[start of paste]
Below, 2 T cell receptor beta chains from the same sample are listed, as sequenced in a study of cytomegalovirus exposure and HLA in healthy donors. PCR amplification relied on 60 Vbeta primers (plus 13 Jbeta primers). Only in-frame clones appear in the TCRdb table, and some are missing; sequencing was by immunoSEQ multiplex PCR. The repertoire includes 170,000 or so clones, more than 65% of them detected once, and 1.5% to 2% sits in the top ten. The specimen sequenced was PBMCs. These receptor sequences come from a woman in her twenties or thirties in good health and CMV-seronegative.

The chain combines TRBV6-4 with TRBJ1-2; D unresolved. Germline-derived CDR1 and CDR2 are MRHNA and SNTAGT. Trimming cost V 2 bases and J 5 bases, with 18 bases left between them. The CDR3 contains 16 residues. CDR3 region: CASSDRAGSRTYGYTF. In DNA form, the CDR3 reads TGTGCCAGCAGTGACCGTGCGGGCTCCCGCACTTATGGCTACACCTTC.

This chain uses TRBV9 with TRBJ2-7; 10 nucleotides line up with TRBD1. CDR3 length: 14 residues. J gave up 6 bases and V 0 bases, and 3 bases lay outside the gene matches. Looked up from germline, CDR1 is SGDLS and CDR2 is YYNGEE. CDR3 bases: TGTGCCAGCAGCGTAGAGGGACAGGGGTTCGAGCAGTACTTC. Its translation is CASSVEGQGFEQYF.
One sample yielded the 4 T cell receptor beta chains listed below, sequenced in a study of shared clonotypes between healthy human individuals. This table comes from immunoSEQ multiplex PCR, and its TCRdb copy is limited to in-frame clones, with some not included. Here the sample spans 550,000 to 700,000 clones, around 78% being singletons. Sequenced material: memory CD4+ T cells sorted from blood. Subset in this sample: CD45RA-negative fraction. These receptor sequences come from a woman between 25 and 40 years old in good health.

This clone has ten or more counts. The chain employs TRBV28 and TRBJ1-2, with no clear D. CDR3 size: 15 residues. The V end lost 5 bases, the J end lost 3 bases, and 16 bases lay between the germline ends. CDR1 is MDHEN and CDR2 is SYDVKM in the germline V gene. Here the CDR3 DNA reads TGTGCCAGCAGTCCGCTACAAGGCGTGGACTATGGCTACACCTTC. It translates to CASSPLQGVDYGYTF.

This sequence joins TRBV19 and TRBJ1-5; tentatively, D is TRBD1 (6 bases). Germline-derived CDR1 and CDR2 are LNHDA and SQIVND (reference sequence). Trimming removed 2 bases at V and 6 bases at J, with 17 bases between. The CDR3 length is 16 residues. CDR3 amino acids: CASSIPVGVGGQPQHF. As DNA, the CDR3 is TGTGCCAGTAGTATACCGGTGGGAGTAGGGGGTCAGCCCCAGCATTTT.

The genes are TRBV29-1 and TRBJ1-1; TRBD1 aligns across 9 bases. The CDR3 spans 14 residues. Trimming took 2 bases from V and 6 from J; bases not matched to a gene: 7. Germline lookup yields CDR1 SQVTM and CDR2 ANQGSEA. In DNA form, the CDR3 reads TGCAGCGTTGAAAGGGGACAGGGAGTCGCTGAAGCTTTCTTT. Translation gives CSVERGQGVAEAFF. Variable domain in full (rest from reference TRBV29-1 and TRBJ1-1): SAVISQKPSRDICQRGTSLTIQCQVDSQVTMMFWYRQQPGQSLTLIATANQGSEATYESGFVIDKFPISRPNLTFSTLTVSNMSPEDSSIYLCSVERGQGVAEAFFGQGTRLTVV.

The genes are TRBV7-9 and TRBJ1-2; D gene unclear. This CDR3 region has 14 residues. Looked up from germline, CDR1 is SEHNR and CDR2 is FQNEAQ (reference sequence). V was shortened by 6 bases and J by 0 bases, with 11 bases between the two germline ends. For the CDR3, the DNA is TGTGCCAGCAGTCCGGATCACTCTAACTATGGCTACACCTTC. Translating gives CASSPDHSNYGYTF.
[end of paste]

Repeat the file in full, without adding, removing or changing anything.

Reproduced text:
Below, 2 T cell receptor beta chains from the same sample are listed, as sequenced in a study of cytomegalovirus exposure and HLA in healthy donors. PCR amplification relied on 60 Vbeta primers (plus 13 Jbeta primers). Only in-frame clones appear in the TCRdb table, and some are missing; sequencing was by immunoSEQ multiplex PCR. The repertoire includes 170,000 or so clones, more than 65% of them detected once, and 1.5% to 2% sits in the top ten. The specimen sequenced was PBMCs. These receptor sequences come from a woman in her twenties or thirties in good health and CMV-seronegative.

The chain combines TRBV6-4 with TRBJ1-2; D unresolved. Germline-derived CDR1 and CDR2 are MRHNA and SNTAGT. Trimming cost V 2 bases and J 5 bases, with 18 bases left between them. The CDR3 contains 16 residues. CDR3 region: CASSDRAGSRTYGYTF. In DNA form, the CDR3 reads TGTGCCAGCAGTGACCGTGCGGGCTCCCGCACTTATGGCTACACCTTC.

This chain uses TRBV9 with TRBJ2-7; 10 nucleotides line up with TRBD1. CDR3 length: 14 residues. J gave up 6 bases and V 0 bases, and 3 bases lay outside the gene matches. Looked up from germline, CDR1 is SGDLS and CDR2 is YYNGEE. CDR3 bases: TGTGCCAGCAGCGTAGAGGGACAGGGGTTCGAGCAGTACTTC. Its translation is CASSVEGQGFEQYF.
One sample yielded the 4 T cell receptor beta chains listed below, sequenced in a study of shared clonotypes between healthy human individuals. This table comes from immunoSEQ multiplex PCR, and its TCRdb copy is limited to in-frame clones, with some not included. Here the sample spans 550,000 to 700,000 clones, around 78% being singletons. Sequenced material: memory CD4+ T cells sorted from blood. Subset in this sample: CD45RA-negative fraction. These receptor sequences come from a woman between 25 and 40 years old in good health.

This clone has ten or more counts. The chain employs TRBV28 and TRBJ1-2, with no clear D. CDR3 size: 15 residues. The V end lost 5 bases, the J end lost 3 bases, and 16 bases lay between the germline ends. CDR1 is MDHEN and CDR2 is SYDVKM in the germline V gene. Here the CDR3 DNA reads TGTGCCAGCAGTCCGCTACAAGGCGTGGACTATGGCTACACCTTC. It translates to CASSPLQGVDYGYTF.

This sequence joins TRBV19 and TRBJ1-5; tentatively, D is TRBD1 (6 bases). Germline-derived CDR1 and CDR2 are LNHDA and SQIVND (reference sequence). Trimming removed 2 bases at V and 6 bases at J, with 17 bases between. The CDR3 length is 16 residues. CDR3 amino acids: CASSIPVGVGGQPQHF. As DNA, the CDR3 is TGTGCCAGTAGTATACCGGTGGGAGTAGGGGGTCAGCCCCAGCATTTT.

The genes are TRBV29-1 and TRBJ1-1; TRBD1 aligns across 9 bases. The CDR3 spans 14 residues. Trimming took 2 bases from V and 6 from J; bases not matched to a gene: 7. Germline lookup yields CDR1 SQVTM and CDR2 ANQGSEA. In DNA form, the CDR3 reads TGCAGCGTTGAAAGGGGACAGGGAGTCGCTGAAGCTTTCTTT. Translation gives CSVERGQGVAEAFF. Variable domain in full (rest from reference TRBV29-1 and TRBJ1-1): SAVISQKPSRDICQRGTSLTIQCQVDSQVTMMFWYRQQPGQSLTLIATANQGSEATYESGFVIDKFPISRPNLTFSTLTVSNMSPEDSSIYLCSVERGQGVAEAFFGQGTRLTVV.

The genes are TRBV7-9 and TRBJ1-2; D gene unclear. This CDR3 region has 14 residues. Looked up from germline, CDR1 is SEHNR and CDR2 is FQNEAQ (reference sequence). V was shortened by 6 bases and J by 0 bases, with 11 bases between the two germline ends. For the CDR3, the DNA is TGTGCCAGCAGTCCGGATCACTCTAACTATGGCTACACCTTC. Translating gives CASSPDHSNYGYTF.